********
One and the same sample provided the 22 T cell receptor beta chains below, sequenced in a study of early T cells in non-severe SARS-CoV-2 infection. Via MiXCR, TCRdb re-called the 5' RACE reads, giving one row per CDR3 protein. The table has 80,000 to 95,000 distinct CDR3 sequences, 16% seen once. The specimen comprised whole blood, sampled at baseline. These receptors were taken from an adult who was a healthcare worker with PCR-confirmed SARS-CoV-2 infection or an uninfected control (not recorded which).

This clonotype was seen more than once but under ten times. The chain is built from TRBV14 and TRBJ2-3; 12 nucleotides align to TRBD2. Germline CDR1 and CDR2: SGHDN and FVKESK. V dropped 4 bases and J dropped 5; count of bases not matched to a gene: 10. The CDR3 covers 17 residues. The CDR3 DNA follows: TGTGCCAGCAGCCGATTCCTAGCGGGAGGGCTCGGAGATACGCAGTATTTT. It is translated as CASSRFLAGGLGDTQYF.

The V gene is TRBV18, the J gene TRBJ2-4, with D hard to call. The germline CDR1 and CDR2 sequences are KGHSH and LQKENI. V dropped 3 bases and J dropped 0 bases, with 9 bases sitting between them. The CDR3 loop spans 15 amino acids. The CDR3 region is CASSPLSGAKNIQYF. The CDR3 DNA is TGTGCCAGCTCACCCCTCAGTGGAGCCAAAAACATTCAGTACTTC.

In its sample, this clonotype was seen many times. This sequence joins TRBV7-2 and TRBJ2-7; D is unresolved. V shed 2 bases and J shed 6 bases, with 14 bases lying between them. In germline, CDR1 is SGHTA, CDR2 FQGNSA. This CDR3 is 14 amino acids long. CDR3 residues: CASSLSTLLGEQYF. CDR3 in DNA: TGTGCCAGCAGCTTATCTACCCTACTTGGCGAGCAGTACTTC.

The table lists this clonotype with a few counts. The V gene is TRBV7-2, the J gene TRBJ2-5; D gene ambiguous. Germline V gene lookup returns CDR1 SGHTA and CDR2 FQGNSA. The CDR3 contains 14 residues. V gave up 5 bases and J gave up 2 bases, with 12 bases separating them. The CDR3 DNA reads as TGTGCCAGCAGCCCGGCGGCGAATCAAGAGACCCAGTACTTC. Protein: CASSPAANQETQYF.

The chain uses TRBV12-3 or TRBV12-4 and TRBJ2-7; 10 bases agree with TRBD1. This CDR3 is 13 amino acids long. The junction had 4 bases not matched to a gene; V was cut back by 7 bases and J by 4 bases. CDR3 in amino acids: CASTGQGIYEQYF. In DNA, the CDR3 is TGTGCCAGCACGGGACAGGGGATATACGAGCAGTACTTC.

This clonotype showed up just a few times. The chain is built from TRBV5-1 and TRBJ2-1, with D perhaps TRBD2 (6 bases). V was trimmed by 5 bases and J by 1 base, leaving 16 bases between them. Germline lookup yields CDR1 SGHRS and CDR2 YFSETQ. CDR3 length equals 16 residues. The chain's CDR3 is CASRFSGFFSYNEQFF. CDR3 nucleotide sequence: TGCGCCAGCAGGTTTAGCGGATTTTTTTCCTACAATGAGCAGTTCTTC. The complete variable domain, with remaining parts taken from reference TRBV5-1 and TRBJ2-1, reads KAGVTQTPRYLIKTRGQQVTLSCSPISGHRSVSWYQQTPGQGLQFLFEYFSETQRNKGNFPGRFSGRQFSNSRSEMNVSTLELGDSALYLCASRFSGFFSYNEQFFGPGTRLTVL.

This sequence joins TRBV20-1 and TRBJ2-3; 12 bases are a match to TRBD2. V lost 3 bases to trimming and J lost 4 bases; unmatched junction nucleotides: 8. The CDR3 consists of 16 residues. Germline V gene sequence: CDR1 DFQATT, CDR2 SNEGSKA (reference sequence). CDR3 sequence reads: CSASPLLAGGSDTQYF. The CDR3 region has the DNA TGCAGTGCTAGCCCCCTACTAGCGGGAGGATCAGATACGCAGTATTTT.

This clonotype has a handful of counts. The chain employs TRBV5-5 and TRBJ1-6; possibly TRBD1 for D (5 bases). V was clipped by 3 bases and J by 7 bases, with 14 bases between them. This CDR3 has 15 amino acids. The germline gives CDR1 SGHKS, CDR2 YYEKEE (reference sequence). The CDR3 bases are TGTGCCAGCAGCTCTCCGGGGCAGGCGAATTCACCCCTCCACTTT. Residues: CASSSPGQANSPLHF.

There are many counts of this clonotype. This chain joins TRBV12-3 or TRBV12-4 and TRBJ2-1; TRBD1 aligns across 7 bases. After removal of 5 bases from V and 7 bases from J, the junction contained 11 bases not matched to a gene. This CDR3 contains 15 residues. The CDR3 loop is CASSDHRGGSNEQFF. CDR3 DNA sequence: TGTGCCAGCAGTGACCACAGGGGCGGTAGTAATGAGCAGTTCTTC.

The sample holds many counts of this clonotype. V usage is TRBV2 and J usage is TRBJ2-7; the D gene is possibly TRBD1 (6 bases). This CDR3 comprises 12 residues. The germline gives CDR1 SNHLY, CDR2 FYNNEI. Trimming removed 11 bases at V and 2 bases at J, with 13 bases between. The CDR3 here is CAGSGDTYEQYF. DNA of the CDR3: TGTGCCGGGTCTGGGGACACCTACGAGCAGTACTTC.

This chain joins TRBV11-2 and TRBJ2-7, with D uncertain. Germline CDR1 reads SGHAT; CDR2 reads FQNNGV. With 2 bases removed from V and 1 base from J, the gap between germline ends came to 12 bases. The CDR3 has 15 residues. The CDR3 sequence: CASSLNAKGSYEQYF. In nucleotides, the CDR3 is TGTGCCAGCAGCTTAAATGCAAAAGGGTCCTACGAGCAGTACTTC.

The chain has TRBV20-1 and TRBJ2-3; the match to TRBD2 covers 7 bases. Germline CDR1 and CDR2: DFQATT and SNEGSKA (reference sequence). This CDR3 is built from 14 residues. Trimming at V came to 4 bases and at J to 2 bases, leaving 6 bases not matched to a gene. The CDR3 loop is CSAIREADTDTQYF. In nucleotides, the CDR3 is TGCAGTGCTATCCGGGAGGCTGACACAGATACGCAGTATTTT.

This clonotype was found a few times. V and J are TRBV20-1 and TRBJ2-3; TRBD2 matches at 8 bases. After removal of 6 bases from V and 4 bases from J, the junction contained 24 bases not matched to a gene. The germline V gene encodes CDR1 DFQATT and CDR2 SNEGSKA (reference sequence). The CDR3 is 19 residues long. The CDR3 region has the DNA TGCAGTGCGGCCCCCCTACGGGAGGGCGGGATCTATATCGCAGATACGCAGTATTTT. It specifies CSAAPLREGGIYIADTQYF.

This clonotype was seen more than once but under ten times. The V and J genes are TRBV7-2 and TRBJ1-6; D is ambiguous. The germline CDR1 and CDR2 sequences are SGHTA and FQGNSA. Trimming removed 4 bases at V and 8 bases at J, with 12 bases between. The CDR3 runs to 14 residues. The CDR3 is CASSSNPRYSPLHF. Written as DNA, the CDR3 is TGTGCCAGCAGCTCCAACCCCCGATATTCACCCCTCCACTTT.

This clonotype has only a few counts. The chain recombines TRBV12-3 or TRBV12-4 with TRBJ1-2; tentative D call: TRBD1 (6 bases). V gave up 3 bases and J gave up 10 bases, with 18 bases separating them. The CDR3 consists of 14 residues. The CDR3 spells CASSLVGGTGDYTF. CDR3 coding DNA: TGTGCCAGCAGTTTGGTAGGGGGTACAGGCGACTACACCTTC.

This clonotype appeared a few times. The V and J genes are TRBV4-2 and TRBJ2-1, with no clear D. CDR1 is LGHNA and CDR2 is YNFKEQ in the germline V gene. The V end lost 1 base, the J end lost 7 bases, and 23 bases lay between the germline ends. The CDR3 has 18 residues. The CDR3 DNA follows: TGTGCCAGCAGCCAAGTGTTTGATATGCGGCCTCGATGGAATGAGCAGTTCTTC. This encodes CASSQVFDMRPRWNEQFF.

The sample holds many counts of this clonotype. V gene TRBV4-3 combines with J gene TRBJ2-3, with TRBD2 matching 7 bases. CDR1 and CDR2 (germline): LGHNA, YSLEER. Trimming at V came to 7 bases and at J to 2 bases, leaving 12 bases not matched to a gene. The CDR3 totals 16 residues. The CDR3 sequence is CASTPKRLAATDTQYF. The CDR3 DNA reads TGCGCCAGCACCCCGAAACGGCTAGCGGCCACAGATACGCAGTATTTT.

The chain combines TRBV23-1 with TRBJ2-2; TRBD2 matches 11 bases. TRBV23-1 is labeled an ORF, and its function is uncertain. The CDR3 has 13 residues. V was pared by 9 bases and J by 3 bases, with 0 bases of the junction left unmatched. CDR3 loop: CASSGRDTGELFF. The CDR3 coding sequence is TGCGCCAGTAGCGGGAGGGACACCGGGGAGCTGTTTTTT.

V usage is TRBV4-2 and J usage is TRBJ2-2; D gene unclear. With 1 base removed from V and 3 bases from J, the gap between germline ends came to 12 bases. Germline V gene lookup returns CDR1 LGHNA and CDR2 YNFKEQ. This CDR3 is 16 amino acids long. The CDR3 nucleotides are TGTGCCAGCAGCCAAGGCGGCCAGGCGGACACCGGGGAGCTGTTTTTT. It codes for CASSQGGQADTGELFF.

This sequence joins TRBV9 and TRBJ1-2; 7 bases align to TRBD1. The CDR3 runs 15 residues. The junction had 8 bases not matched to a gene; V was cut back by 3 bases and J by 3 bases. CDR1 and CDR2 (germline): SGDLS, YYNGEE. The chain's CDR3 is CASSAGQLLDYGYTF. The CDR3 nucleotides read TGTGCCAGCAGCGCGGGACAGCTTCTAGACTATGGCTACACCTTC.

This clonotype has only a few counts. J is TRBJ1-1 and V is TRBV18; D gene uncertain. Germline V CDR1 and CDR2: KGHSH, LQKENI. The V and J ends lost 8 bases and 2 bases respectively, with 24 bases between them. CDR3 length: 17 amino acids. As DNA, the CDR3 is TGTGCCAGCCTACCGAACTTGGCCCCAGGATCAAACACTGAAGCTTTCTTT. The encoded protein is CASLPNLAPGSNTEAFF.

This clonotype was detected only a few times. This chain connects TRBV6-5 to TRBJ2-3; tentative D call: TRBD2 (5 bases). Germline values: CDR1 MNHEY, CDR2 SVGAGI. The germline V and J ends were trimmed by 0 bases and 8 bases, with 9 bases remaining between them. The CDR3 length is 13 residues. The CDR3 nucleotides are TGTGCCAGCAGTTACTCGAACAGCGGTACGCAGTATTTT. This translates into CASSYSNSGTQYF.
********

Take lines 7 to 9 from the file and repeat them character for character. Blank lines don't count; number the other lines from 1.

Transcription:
This clonotype showed up just a few times. The chain is built from TRBV5-1 and TRBJ2-1, with D perhaps TRBD2 (6 bases). V was trimmed by 5 bases and J by 1 base, leaving 16 bases between them. Germline lookup yields CDR1 SGHRS and CDR2 YFSETQ. CDR3 length equals 16 residues. The chain's CDR3 is CASRFSGFFSYNEQFF. CDR3 nucleotide sequence: TGCGCCAGCAGGTTTAGCGGATTTTTTTCCTACAATGAGCAGTTCTTC. The complete variable domain, with remaining parts taken from reference TRBV5-1 and TRBJ2-1, reads KAGVTQTPRYLIKTRGQQVTLSCSPISGHRSVSWYQQTPGQGLQFLFEYFSETQRNKGNFPGRFSGRQFSNSRSEMNVSTLELGDSALYLCASRFSGFFSYNEQFFGPGTRLTVL.

This sequence joins TRBV20-1 and TRBJ2-3; 12 bases are a match to TRBD2. V lost 3 bases to trimming and J lost 4 bases; unmatched junction nucleotides: 8. The CDR3 consists of 16 residues. Germline V gene sequence: CDR1 DFQATT, CDR2 SNEGSKA (reference sequence). CDR3 sequence reads: CSASPLLAGGSDTQYF. The CDR3 region has the DNA TGCAGTGCTAGCCCCCTACTAGCGGGAGGATCAGATACGCAGTATTTT.

This clonotype has a handful of counts. The chain employs TRBV5-5 and TRBJ1-6; possibly TRBD1 for D (5 bases). V was clipped by 3 bases and J by 7 bases, with 14 bases between them. This CDR3 has 15 amino acids. The germline gives CDR1 SGHKS, CDR2 YYEKEE (reference sequence). The CDR3 bases are TGTGCCAGCAGCTCTCCGGGGCAGGCGAATTCACCCCTCCACTTT. Residues: CASSSPGQANSPLHF.